Science’s COVID-19 reporting is supported by the Heising-Simons Foundation.
An ethics board that oversees clinical trials in the United Kingdom today said a research team there can begin to intentionally infect volunteers with the virus that causes COVID-19, a world-first experiment intended to accelerate research into vaccines against the disease.
The hotly debated “human challenge” experiment will, as a first step, determine the lowest level of the pandemic coronavirus, SARS-CoV-2, needed to infect the healthy, young volunteers. The researchers then plan to vaccinate additional volunteers and expose them to that “challenge dose” to assess protection and the immune responses that correlate with it.
The human challenge model, long used for flu and several other infectious diseases, allows rapid comparisons of different vaccines and provides a simpler way to determine why they work or fail than the large-scale efficacy trials underway. The unavoidable risk of COVID-19 challenge trials, however, is that the disease can be fatal, even in healthy, young people, and there is no proven “rescue” drug, a treatment that reliably stops a SARS-CoV-2 infection in its tracks. Opponents also note that even a mild SARS-CoV-2 infection can have long-term consequences and say the questions that human challenges address can also be answered through conventional vaccine trials.
Still, many people in the United Kingdom and elsewhere have declared their willingness to participate in such studies. And scientists have said that despite the success of multiple COVID-19 vaccines in recent months, the trials could offer vital information.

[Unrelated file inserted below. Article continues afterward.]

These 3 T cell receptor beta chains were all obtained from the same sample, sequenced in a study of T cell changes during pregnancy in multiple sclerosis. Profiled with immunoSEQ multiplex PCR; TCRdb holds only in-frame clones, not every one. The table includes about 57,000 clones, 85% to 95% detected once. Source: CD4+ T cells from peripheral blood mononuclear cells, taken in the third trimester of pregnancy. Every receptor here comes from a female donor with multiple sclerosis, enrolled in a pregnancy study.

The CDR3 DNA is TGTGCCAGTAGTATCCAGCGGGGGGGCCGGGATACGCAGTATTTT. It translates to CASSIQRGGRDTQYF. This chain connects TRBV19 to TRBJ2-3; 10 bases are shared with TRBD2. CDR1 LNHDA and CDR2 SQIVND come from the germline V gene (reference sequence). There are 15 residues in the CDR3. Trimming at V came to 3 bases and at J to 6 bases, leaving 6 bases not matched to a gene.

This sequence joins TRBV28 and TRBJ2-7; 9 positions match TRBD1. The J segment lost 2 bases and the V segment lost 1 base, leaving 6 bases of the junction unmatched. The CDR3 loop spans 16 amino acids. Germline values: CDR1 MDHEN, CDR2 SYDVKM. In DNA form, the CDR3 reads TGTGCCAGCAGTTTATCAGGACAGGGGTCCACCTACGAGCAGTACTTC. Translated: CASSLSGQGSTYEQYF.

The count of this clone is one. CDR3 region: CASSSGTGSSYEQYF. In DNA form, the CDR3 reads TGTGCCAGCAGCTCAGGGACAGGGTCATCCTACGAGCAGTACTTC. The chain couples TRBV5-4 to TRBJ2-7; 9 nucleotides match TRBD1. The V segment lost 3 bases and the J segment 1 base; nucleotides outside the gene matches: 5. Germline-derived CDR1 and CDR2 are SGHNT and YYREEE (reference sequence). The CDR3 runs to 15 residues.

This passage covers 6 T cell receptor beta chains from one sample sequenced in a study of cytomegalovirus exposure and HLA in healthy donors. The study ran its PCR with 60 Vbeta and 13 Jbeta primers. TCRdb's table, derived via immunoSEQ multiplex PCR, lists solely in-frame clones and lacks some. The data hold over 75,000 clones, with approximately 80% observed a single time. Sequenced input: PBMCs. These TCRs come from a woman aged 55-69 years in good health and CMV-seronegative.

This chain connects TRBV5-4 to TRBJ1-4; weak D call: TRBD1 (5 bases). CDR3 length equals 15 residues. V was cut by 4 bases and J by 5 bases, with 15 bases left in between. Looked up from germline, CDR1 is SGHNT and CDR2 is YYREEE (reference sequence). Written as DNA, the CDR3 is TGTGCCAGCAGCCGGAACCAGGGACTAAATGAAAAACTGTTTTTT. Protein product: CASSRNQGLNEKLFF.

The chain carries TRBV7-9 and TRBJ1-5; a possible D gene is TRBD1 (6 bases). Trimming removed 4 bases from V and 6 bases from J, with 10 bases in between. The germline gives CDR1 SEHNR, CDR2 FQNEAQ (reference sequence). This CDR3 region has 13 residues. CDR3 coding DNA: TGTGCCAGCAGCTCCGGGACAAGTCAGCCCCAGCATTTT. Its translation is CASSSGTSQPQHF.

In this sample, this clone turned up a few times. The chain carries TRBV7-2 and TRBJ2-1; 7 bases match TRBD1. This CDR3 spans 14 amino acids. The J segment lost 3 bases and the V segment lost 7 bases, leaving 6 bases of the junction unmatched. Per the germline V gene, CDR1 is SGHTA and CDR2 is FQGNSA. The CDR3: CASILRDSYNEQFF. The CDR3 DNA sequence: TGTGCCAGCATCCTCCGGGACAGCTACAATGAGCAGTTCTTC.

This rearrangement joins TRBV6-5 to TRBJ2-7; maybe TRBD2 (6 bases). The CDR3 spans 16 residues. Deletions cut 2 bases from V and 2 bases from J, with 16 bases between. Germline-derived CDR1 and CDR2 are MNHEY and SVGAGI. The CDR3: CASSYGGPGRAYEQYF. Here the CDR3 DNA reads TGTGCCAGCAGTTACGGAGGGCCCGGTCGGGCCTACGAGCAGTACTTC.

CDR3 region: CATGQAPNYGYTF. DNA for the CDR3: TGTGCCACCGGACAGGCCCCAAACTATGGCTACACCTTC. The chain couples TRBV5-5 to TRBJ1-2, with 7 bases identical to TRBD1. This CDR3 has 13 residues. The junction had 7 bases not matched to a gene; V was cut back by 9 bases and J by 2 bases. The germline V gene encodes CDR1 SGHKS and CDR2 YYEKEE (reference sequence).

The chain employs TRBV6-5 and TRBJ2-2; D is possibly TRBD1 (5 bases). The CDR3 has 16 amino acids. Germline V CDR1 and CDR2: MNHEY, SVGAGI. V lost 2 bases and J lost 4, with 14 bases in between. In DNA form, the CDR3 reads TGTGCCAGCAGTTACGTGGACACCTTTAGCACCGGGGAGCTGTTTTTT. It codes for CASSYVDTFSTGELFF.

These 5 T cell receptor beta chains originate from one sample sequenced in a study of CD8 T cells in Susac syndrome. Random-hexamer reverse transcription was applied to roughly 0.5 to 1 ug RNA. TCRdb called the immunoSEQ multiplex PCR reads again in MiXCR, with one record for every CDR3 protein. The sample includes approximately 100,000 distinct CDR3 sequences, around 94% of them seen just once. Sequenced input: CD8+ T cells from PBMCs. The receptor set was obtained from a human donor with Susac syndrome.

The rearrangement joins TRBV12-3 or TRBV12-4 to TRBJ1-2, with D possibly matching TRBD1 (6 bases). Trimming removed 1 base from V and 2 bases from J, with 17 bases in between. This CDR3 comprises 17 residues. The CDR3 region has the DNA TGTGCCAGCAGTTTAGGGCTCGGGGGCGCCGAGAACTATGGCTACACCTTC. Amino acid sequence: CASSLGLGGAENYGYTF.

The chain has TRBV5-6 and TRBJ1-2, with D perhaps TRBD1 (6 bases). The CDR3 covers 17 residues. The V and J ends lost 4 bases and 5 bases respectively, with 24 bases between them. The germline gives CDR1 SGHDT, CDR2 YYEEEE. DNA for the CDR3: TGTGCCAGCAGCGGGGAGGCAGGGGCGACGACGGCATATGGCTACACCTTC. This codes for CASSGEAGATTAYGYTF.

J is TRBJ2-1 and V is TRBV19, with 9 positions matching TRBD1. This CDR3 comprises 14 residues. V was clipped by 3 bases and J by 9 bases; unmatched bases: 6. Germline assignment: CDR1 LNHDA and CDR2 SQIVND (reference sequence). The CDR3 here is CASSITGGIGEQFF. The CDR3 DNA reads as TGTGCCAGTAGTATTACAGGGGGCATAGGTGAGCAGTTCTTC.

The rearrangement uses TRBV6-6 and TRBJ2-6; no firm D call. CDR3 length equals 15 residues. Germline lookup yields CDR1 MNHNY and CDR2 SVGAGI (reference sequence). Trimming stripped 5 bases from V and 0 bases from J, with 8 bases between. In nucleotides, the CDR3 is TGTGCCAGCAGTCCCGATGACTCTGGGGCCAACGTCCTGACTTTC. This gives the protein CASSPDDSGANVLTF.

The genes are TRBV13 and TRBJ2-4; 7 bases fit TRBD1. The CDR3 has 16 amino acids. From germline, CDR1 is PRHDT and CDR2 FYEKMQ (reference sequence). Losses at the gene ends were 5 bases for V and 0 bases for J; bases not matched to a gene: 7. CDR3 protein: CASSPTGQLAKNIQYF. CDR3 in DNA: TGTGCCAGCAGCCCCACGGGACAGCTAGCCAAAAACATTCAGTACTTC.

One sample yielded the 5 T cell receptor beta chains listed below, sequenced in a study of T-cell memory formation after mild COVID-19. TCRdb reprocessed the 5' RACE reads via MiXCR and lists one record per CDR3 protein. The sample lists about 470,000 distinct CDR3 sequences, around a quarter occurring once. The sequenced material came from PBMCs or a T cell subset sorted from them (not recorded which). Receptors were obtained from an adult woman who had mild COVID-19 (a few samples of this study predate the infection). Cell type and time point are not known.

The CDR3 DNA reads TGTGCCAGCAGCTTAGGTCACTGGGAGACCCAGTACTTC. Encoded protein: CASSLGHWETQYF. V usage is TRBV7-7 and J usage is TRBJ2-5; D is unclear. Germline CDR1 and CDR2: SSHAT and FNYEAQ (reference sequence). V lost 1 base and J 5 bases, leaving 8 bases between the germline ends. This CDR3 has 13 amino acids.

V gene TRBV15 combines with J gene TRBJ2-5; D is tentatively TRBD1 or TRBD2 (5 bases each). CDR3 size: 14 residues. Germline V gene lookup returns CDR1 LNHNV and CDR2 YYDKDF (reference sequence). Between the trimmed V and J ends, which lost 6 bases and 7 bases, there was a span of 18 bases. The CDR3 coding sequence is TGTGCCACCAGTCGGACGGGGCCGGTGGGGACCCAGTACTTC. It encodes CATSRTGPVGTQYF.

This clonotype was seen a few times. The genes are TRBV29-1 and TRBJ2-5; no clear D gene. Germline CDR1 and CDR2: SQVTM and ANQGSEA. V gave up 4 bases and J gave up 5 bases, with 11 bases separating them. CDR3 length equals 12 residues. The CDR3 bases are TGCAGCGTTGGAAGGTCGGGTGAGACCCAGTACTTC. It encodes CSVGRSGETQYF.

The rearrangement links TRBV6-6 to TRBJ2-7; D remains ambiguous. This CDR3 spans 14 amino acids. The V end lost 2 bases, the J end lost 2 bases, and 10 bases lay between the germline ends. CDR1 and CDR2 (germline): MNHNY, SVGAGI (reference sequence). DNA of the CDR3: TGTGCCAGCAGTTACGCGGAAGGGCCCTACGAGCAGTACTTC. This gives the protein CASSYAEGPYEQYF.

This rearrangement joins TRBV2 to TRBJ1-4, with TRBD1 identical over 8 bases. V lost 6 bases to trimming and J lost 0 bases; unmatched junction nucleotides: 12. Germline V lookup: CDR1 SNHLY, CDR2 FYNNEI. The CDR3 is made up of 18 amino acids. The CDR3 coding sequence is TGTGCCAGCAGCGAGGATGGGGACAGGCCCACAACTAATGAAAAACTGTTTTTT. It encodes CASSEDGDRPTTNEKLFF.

The U.K. team that won permission today to move forward will select 90 healthy volunteers between 18 and 30 years old and, after exposing them to varying amounts of SARS-CoV-2, will isolate and monitor them 24 hours a day. People who become infected will quickly be offered remdesivir, a drug approved in several countries to treat infected people who are at high risk of severe COVID-19 or who are already hospitalized with the disease, says the trial’s principal investigator, immunologist Christopher Chiu of Imperial College London. “We will be taking twice-daily viral load measurements so we may well be able to see if remdesivir has efficacy as a very early pre-emptive treatment.”
Remdesivir has only been tested in hospitalized patients, with mixed results, but its discoverers have long contended it will work better if given to people earlier in an infection. Yet even if remdesivir prevents disease in these volunteers, giving the drug to newly infected people is not likely to be practical on a large scale because it must be infused, it’s relatively expensive, and most people will have mild symptoms or none at all without treatment.
Human challenge trials could be used to study vaccines that have been tweaked to be more effective against recently emerged SARS-CoV-2 variants that transmit more readily, dodge the immune response, or do both. But the initial U.K. study will use an isolate of the virus obtained in summer 2020, before the most concerning new strains surfaced. “We are currently considering which variants to pursue next so that they are most relevant for testing of re-engineered vaccines,” Chiu says.